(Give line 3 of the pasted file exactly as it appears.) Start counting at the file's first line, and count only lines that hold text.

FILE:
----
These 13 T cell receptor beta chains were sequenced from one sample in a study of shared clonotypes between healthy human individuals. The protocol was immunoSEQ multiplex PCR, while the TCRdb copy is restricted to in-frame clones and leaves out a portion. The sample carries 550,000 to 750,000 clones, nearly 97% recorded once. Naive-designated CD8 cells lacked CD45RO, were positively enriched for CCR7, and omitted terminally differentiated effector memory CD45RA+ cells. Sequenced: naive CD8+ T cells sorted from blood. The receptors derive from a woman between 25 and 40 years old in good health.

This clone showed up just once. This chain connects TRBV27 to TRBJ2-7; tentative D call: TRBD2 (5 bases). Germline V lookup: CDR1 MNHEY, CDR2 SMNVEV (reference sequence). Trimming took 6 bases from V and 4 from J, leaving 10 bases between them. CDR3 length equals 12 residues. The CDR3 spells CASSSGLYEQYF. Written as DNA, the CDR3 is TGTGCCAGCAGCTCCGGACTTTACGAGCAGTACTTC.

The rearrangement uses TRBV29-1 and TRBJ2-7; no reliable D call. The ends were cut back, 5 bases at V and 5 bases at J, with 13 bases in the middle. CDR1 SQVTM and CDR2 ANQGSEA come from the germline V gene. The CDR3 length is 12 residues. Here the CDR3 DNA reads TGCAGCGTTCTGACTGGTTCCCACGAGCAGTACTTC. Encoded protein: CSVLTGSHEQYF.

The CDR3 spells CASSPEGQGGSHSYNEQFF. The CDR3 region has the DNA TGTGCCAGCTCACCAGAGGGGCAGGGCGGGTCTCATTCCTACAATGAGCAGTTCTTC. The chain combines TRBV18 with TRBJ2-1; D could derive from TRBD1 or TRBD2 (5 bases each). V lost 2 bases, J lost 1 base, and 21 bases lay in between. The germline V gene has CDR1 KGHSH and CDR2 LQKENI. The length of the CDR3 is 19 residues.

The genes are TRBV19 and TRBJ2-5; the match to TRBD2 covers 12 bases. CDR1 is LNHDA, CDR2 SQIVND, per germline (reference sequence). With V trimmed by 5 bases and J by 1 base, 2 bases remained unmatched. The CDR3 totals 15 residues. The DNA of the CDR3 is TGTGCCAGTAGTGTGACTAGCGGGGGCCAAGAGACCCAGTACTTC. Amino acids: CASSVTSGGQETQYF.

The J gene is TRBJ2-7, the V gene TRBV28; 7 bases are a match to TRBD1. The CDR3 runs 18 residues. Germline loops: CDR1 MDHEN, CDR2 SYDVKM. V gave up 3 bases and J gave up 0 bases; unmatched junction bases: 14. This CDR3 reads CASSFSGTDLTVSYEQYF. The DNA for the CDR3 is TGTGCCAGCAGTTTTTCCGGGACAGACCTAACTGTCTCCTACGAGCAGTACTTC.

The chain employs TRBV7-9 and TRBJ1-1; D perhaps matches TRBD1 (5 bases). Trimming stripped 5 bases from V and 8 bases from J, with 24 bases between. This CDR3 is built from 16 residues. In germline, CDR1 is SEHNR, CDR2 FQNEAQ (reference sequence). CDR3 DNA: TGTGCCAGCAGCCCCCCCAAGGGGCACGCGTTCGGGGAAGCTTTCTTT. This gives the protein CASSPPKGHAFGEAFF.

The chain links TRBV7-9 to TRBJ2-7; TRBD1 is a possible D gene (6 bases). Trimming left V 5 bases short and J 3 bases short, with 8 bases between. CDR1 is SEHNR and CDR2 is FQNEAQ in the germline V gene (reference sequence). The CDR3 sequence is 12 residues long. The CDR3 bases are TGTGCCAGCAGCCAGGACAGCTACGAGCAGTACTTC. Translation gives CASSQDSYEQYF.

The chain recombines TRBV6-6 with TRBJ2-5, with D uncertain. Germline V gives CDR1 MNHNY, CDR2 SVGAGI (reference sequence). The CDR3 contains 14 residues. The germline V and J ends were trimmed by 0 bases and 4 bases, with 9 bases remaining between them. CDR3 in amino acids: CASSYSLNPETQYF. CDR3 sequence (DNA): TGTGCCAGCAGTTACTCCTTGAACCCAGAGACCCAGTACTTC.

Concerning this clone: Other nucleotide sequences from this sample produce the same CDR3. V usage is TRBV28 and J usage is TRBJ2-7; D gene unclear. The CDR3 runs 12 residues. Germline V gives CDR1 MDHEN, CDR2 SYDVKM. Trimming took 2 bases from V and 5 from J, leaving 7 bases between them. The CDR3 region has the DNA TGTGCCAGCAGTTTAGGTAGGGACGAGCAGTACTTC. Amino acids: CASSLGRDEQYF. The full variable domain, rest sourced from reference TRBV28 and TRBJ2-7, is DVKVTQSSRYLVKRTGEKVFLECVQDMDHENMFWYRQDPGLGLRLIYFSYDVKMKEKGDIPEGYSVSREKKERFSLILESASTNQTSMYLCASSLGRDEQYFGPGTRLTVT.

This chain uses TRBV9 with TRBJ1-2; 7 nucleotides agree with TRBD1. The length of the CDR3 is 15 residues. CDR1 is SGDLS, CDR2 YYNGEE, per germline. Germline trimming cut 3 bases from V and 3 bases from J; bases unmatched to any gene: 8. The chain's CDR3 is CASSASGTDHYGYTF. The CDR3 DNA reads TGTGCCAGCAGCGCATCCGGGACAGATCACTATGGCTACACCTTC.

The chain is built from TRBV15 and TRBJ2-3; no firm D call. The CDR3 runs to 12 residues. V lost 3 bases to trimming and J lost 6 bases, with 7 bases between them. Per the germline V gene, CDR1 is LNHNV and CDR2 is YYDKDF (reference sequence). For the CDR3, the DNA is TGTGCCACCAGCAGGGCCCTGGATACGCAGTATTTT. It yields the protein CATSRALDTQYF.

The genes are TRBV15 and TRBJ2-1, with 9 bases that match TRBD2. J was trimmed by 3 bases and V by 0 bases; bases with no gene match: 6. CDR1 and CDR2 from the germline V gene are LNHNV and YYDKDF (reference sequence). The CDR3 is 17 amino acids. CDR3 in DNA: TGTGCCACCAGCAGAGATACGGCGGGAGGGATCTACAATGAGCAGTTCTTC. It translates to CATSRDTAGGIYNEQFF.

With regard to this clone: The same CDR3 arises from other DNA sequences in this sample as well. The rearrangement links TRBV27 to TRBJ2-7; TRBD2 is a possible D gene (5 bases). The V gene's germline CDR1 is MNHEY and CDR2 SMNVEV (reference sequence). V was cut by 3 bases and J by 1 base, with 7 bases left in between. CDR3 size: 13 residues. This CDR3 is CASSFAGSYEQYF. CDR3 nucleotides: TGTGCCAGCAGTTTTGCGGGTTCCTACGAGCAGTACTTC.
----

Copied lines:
The rearrangement uses TRBV29-1 and TRBJ2-7; no reliable D call. The ends were cut back, 5 bases at V and 5 bases at J, with 13 bases in the middle. CDR1 SQVTM and CDR2 ANQGSEA come from the germline V gene. The CDR3 length is 12 residues. Here the CDR3 DNA reads TGCAGCGTTCTGACTGGTTCCCACGAGCAGTACTTC. Encoded protein: CSVLTGSHEQYF.